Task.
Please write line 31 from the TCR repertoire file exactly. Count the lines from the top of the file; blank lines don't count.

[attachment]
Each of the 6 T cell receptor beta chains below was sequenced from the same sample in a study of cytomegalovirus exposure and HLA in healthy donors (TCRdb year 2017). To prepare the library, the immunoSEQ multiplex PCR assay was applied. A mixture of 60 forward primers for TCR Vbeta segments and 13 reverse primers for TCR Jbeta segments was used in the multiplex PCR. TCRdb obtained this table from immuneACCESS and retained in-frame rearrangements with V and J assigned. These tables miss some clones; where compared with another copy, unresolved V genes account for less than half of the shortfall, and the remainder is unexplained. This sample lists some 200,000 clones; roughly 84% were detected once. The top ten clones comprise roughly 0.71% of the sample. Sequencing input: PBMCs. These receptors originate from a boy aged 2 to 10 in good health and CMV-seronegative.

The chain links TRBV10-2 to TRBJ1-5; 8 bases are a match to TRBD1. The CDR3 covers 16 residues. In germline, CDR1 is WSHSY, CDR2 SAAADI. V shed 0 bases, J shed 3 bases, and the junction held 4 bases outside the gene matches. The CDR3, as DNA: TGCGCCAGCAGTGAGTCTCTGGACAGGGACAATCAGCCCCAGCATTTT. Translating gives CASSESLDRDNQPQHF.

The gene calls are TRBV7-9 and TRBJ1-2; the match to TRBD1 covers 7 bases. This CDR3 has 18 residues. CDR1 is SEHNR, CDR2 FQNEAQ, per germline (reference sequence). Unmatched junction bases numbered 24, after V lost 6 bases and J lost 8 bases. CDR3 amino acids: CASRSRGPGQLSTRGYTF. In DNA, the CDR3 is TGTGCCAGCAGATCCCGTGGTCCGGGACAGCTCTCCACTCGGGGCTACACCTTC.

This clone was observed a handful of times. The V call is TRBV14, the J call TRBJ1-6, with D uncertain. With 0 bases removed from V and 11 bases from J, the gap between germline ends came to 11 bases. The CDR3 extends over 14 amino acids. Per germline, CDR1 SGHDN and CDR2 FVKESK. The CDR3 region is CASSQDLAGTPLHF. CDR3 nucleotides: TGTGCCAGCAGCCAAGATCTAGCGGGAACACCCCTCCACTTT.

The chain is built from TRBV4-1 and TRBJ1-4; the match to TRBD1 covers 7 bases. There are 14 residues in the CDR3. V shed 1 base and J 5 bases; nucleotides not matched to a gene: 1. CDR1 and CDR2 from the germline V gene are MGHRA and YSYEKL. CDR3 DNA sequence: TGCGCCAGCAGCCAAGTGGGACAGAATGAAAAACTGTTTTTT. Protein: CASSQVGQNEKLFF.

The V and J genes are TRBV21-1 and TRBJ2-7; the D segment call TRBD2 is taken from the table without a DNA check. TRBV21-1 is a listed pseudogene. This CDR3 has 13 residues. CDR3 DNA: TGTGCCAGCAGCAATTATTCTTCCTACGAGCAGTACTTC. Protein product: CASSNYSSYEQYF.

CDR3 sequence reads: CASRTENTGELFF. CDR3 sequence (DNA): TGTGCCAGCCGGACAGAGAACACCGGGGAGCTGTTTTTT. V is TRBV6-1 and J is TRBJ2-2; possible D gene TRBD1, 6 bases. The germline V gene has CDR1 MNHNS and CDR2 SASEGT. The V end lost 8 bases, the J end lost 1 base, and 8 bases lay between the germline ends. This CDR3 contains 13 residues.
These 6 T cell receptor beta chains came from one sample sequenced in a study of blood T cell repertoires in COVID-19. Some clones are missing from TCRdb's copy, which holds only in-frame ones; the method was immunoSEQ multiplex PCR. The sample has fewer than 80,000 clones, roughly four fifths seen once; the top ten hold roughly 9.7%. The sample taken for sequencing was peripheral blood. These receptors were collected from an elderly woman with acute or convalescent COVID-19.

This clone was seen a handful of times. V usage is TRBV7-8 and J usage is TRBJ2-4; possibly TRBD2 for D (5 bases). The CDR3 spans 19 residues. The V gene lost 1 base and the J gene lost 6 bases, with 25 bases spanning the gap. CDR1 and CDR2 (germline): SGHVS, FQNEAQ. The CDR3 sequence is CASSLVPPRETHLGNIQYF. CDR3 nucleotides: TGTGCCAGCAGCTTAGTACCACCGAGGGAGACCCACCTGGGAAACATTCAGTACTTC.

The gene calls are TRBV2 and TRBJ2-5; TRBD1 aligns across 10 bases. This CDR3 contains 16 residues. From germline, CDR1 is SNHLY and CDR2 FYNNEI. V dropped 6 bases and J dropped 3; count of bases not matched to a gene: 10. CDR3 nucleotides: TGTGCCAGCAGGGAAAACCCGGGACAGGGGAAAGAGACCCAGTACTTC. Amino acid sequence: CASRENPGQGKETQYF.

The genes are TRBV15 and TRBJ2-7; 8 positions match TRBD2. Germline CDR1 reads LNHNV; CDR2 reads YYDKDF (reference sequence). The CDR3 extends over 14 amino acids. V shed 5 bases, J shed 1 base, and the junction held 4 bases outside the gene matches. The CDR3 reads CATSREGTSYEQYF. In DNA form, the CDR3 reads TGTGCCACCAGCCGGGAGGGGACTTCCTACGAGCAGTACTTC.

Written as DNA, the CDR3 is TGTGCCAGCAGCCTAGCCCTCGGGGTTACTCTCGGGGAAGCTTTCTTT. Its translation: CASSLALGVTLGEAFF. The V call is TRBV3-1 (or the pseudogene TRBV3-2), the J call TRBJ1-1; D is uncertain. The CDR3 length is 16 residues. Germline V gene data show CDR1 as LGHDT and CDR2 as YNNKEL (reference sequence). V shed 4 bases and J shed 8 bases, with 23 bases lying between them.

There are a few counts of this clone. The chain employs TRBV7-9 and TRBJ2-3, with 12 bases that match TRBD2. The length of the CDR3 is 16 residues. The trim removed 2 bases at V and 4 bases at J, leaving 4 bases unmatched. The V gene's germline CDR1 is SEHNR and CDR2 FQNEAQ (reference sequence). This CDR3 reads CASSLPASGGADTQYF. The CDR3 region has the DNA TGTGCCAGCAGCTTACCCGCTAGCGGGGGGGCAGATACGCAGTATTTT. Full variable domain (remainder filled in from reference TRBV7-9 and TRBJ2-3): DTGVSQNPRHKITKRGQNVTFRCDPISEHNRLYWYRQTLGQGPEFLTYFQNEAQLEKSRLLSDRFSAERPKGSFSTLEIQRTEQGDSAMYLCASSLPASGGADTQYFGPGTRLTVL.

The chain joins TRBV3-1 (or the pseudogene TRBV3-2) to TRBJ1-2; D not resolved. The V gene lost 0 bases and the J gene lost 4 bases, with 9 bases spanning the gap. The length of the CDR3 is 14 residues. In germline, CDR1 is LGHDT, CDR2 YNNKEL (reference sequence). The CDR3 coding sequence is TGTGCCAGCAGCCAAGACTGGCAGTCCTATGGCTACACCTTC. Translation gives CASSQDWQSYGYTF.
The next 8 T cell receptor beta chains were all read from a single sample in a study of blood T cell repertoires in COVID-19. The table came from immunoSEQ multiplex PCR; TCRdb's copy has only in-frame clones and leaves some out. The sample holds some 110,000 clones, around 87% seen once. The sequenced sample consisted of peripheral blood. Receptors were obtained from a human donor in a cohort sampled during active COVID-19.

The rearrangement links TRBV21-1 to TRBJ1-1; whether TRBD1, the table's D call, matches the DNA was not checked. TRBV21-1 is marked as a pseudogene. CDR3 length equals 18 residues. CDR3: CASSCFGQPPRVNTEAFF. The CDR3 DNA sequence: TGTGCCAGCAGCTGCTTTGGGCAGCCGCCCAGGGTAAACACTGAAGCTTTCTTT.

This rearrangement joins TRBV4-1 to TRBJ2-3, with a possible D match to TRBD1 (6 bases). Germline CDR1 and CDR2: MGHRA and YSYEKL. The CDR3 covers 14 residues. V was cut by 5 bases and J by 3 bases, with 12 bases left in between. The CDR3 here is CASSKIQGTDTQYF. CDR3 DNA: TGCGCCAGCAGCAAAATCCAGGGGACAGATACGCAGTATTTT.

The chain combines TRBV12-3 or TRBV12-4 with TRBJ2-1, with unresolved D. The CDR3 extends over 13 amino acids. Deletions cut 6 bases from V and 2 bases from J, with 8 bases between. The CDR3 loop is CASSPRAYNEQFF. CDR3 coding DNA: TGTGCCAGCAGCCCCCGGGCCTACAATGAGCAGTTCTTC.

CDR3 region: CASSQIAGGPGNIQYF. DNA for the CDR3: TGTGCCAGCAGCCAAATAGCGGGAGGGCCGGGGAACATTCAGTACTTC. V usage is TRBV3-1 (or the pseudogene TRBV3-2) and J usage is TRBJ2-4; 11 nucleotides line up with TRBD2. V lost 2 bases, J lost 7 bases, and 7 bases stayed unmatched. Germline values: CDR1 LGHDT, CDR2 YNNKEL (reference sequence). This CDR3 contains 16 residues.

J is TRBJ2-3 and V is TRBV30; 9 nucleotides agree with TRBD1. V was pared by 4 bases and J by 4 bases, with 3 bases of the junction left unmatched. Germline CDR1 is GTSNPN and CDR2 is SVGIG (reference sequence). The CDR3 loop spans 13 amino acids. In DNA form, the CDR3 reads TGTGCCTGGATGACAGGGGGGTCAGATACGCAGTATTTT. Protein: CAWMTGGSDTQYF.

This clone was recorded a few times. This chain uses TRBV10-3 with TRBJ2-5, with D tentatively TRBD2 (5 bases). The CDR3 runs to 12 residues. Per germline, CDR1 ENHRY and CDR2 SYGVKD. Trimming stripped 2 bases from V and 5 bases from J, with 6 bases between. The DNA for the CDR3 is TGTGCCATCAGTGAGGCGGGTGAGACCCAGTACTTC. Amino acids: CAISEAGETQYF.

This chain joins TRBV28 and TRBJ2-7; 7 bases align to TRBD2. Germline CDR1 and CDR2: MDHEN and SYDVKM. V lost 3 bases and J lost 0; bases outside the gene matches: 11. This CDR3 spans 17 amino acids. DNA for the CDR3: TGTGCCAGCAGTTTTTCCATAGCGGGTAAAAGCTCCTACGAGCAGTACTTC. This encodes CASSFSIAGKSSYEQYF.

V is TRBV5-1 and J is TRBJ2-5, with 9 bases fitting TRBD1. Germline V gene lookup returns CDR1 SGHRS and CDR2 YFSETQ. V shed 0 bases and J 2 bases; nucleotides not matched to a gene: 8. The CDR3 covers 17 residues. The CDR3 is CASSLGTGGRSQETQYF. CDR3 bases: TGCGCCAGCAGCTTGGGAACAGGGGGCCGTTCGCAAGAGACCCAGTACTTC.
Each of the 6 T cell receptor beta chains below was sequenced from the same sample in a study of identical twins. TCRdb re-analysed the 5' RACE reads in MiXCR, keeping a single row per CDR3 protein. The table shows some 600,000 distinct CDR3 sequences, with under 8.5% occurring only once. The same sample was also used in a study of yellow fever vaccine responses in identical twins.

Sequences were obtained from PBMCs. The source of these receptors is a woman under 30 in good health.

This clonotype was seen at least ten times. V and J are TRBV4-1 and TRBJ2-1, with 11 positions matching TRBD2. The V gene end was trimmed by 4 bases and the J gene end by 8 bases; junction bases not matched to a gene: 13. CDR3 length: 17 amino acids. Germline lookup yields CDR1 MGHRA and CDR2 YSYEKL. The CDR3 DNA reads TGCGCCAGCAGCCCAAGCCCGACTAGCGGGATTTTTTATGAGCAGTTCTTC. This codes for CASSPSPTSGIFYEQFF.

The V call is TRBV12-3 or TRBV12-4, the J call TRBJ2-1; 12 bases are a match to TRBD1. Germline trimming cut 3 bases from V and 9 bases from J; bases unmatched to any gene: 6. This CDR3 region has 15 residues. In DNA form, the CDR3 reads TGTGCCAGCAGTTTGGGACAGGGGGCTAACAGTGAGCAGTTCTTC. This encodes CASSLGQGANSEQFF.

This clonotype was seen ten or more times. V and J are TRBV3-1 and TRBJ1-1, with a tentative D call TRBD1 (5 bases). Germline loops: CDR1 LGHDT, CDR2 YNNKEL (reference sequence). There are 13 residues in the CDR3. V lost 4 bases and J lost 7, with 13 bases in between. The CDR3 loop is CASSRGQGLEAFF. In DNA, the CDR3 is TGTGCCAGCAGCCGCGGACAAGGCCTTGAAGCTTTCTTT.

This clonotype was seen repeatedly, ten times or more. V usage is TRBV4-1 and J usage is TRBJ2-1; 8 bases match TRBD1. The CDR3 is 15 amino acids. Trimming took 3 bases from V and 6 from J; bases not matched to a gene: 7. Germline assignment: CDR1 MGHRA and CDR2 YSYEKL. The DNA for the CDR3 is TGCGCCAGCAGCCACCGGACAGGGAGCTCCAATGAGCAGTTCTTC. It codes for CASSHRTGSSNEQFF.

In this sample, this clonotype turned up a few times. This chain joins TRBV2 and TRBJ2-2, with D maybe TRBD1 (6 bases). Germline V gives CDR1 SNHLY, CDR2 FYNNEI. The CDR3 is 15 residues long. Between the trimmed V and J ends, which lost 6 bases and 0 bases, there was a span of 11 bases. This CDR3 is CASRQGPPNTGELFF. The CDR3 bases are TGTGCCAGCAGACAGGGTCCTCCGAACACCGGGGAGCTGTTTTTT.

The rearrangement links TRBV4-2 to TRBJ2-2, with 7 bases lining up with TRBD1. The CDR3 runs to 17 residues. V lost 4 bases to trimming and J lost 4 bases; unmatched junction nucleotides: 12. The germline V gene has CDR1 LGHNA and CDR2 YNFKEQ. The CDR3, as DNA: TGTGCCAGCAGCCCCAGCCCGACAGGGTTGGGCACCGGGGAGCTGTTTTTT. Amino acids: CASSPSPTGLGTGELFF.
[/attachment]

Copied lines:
The rearrangement links TRBV4-2 to TRBJ2-2, with 7 bases lining up with TRBD1. The CDR3 runs to 17 residues. V lost 4 bases to trimming and J lost 4 bases; unmatched junction nucleotides: 12. The germline V gene has CDR1 LGHNA and CDR2 YNFKEQ. The CDR3, as DNA: TGTGCCAGCAGCCCCAGCCCGACAGGGTTGGGCACCGGGGAGCTGTTTTTT. Amino acids: CASSPSPTGLGTGELFF.